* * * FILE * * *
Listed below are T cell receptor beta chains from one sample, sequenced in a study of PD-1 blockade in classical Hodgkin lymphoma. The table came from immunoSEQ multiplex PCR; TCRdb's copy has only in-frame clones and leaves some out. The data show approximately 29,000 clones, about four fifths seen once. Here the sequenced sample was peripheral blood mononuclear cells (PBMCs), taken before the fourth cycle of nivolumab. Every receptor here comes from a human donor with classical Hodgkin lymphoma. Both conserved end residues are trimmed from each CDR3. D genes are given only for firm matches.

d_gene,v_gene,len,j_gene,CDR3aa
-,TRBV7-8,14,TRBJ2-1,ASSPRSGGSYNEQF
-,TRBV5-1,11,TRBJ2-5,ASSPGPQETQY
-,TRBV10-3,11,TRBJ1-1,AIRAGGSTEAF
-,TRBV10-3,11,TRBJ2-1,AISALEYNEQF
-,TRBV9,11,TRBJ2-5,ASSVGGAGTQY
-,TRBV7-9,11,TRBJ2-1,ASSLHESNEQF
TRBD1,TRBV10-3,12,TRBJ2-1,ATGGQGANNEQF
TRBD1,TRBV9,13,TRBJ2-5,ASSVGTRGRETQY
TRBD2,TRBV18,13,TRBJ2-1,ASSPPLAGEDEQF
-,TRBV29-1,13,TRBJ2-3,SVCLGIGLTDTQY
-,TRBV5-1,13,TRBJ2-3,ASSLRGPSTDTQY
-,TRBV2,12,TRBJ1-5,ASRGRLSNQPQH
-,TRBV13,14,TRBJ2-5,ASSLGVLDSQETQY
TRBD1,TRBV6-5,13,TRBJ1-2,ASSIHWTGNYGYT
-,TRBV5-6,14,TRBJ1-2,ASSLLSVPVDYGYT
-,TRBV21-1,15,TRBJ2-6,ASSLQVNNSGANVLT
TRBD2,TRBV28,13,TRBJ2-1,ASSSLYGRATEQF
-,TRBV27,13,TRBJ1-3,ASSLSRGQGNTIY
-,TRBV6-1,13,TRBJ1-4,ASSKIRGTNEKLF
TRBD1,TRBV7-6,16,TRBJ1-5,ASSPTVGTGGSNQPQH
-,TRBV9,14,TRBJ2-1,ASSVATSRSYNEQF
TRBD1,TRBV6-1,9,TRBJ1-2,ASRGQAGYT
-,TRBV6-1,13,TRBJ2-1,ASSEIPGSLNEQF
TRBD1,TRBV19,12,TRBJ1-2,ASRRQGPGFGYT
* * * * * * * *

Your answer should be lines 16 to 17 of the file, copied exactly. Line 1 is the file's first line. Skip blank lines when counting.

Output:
TRBD1,TRBV6-5,13,TRBJ1-2,ASSIHWTGNYGYT
-,TRBV5-6,14,TRBJ1-2,ASSLLSVPVDYGYT